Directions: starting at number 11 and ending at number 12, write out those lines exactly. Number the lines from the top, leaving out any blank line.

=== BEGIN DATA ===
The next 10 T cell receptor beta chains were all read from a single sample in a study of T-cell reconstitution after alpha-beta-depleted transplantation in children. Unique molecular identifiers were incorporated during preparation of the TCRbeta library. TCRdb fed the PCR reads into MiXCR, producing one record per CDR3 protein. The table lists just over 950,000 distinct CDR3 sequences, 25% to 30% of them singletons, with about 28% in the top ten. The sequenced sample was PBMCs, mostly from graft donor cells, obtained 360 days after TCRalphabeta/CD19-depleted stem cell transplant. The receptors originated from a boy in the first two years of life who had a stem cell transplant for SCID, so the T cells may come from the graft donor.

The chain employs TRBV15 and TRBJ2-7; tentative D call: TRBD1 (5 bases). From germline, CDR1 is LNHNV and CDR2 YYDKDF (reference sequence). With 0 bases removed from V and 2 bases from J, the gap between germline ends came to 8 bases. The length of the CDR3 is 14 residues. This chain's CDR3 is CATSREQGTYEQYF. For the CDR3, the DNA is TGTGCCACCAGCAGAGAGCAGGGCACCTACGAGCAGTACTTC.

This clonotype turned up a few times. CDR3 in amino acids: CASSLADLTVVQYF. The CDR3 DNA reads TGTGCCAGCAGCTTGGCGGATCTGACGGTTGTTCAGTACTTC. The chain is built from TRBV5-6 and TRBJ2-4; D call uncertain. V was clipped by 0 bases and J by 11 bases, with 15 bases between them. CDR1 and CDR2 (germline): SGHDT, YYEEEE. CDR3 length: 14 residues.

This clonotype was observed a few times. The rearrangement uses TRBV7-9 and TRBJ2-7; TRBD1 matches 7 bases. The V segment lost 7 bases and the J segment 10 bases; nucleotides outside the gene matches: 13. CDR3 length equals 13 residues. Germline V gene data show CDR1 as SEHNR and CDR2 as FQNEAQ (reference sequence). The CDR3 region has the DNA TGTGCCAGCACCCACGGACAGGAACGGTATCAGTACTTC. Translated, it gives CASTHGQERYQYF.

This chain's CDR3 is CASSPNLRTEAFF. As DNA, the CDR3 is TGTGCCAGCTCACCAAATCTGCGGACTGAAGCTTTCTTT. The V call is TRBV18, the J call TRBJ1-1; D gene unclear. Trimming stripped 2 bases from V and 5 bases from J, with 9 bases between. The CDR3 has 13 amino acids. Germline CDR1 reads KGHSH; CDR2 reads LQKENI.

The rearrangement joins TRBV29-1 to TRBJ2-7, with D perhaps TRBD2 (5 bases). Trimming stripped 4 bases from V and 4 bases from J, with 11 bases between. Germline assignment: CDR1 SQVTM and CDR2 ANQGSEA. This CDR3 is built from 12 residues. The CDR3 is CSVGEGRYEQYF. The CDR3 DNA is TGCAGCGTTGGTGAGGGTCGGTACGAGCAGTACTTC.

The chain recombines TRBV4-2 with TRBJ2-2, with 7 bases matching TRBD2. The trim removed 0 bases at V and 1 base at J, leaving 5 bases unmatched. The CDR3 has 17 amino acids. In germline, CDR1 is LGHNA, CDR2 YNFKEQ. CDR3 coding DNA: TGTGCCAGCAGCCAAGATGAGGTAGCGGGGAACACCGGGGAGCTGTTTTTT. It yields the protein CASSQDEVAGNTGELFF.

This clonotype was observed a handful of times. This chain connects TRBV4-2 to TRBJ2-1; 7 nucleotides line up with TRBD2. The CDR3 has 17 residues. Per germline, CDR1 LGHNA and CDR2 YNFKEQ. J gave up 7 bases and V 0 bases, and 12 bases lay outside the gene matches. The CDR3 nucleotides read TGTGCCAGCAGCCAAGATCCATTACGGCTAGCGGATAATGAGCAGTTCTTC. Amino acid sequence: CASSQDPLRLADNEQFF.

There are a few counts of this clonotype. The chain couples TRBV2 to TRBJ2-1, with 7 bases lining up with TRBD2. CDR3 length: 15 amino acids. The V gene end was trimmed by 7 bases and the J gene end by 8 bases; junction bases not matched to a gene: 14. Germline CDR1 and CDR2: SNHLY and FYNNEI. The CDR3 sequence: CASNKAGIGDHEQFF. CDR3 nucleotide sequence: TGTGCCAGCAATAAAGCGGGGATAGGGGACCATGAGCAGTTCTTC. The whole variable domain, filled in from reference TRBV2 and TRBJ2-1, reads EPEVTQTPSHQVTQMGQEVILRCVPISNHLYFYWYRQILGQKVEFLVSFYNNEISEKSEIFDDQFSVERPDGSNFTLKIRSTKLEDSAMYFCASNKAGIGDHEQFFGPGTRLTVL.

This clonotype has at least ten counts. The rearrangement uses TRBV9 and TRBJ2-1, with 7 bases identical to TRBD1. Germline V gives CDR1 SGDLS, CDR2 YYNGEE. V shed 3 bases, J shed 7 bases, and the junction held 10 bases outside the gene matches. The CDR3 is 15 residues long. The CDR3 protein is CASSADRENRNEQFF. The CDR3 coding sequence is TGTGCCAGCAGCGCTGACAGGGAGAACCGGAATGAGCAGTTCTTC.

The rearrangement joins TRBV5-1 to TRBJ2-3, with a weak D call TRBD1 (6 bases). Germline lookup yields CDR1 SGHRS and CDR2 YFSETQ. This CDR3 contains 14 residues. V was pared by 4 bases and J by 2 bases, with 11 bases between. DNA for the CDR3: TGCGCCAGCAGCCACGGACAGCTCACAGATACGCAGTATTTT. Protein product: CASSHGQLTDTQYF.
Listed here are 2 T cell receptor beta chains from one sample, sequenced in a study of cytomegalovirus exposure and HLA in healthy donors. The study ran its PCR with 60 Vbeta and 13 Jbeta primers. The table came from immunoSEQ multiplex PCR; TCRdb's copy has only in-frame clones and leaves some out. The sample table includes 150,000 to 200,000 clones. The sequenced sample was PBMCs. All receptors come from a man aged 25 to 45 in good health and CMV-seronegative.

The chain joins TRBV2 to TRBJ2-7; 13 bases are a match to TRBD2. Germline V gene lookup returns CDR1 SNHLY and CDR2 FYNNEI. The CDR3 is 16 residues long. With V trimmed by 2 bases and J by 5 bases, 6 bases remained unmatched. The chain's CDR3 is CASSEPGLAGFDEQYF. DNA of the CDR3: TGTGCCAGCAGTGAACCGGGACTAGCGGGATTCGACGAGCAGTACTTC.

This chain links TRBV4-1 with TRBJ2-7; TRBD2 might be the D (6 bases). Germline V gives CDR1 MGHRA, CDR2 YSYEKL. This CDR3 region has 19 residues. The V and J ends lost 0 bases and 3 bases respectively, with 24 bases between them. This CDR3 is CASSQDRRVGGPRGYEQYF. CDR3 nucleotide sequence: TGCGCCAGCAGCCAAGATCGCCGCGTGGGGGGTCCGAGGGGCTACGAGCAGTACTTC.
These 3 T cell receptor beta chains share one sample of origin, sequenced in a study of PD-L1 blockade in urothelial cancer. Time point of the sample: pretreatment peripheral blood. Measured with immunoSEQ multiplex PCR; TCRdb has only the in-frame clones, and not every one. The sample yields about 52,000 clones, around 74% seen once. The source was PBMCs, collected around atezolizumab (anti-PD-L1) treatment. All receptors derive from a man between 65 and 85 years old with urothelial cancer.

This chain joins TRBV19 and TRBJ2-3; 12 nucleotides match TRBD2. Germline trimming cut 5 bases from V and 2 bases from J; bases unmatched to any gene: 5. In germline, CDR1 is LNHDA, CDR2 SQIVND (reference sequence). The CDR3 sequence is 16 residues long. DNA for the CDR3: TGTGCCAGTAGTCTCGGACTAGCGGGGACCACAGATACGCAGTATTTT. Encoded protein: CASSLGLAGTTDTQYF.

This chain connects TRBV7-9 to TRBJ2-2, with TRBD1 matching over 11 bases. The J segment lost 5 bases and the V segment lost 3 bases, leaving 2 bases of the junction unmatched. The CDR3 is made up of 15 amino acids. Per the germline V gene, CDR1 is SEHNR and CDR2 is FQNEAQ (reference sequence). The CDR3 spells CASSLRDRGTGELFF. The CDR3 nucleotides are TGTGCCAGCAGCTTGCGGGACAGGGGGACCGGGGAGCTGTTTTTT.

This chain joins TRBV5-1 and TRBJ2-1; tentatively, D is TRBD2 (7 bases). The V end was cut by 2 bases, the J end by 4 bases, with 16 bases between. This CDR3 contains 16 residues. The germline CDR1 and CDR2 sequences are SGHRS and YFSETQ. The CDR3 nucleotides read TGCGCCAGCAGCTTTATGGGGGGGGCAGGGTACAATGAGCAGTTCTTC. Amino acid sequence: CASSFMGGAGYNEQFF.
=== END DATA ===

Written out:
The rearrangement joins TRBV5-1 to TRBJ2-3, with a weak D call TRBD1 (6 bases). Germline lookup yields CDR1 SGHRS and CDR2 YFSETQ. This CDR3 contains 14 residues. V was pared by 4 bases and J by 2 bases, with 11 bases between. DNA for the CDR3: TGCGCCAGCAGCCACGGACAGCTCACAGATACGCAGTATTTT. Protein product: CASSHGQLTDTQYF.
Listed here are 2 T cell receptor beta chains from one sample, sequenced in a study of cytomegalovirus exposure and HLA in healthy donors. The study ran its PCR with 60 Vbeta and 13 Jbeta primers. The table came from immunoSEQ multiplex PCR; TCRdb's copy has only in-frame clones and leaves some out. The sample table includes 150,000 to 200,000 clones. The sequenced sample was PBMCs. All receptors come from a man aged 25 to 45 in good health and CMV-seronegative.